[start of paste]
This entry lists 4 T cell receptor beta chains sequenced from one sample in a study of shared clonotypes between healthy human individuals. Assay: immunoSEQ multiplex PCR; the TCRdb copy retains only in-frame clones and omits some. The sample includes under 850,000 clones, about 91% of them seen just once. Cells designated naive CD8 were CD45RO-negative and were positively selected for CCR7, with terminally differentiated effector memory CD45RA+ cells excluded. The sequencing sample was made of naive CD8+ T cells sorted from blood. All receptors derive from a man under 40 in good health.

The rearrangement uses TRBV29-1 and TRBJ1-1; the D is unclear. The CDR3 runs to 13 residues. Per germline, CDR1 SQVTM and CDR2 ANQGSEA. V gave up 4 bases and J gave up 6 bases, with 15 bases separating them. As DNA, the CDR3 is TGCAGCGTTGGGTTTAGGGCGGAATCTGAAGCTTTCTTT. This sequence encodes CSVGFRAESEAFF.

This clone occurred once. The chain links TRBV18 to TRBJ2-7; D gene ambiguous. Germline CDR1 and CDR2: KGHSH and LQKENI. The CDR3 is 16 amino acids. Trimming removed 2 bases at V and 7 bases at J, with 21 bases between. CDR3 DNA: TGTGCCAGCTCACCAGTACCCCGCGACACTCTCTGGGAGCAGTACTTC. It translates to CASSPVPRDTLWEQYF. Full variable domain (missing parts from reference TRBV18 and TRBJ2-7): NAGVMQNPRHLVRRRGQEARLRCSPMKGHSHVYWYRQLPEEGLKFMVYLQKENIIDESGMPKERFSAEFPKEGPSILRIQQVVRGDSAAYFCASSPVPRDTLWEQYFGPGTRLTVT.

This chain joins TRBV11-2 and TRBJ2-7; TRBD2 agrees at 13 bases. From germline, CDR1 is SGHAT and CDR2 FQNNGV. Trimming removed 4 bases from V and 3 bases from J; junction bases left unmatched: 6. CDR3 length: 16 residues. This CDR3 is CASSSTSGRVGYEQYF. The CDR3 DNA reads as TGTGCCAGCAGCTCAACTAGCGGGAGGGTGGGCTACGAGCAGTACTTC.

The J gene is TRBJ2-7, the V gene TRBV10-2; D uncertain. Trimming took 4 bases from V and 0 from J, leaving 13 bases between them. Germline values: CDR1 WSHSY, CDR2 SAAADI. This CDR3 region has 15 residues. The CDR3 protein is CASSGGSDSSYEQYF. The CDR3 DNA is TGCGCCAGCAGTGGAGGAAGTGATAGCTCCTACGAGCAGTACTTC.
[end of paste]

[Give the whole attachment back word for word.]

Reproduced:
This entry lists 4 T cell receptor beta chains sequenced from one sample in a study of shared clonotypes between healthy human individuals. Assay: immunoSEQ multiplex PCR; the TCRdb copy retains only in-frame clones and omits some. The sample includes under 850,000 clones, about 91% of them seen just once. Cells designated naive CD8 were CD45RO-negative and were positively selected for CCR7, with terminally differentiated effector memory CD45RA+ cells excluded. The sequencing sample was made of naive CD8+ T cells sorted from blood. All receptors derive from a man under 40 in good health.

The rearrangement uses TRBV29-1 and TRBJ1-1; the D is unclear. The CDR3 runs to 13 residues. Per germline, CDR1 SQVTM and CDR2 ANQGSEA. V gave up 4 bases and J gave up 6 bases, with 15 bases separating them. As DNA, the CDR3 is TGCAGCGTTGGGTTTAGGGCGGAATCTGAAGCTTTCTTT. This sequence encodes CSVGFRAESEAFF.

This clone occurred once. The chain links TRBV18 to TRBJ2-7; D gene ambiguous. Germline CDR1 and CDR2: KGHSH and LQKENI. The CDR3 is 16 amino acids. Trimming removed 2 bases at V and 7 bases at J, with 21 bases between. CDR3 DNA: TGTGCCAGCTCACCAGTACCCCGCGACACTCTCTGGGAGCAGTACTTC. It translates to CASSPVPRDTLWEQYF. Full variable domain (missing parts from reference TRBV18 and TRBJ2-7): NAGVMQNPRHLVRRRGQEARLRCSPMKGHSHVYWYRQLPEEGLKFMVYLQKENIIDESGMPKERFSAEFPKEGPSILRIQQVVRGDSAAYFCASSPVPRDTLWEQYFGPGTRLTVT.

This chain joins TRBV11-2 and TRBJ2-7; TRBD2 agrees at 13 bases. From germline, CDR1 is SGHAT and CDR2 FQNNGV. Trimming removed 4 bases from V and 3 bases from J; junction bases left unmatched: 6. CDR3 length: 16 residues. This CDR3 is CASSSTSGRVGYEQYF. The CDR3 DNA reads as TGTGCCAGCAGCTCAACTAGCGGGAGGGTGGGCTACGAGCAGTACTTC.

The J gene is TRBJ2-7, the V gene TRBV10-2; D uncertain. Trimming took 4 bases from V and 0 from J, leaving 13 bases between them. Germline values: CDR1 WSHSY, CDR2 SAAADI. This CDR3 region has 15 residues. The CDR3 protein is CASSGGSDSSYEQYF. The CDR3 DNA is TGCGCCAGCAGTGGAGGAAGTGATAGCTCCTACGAGCAGTACTTC.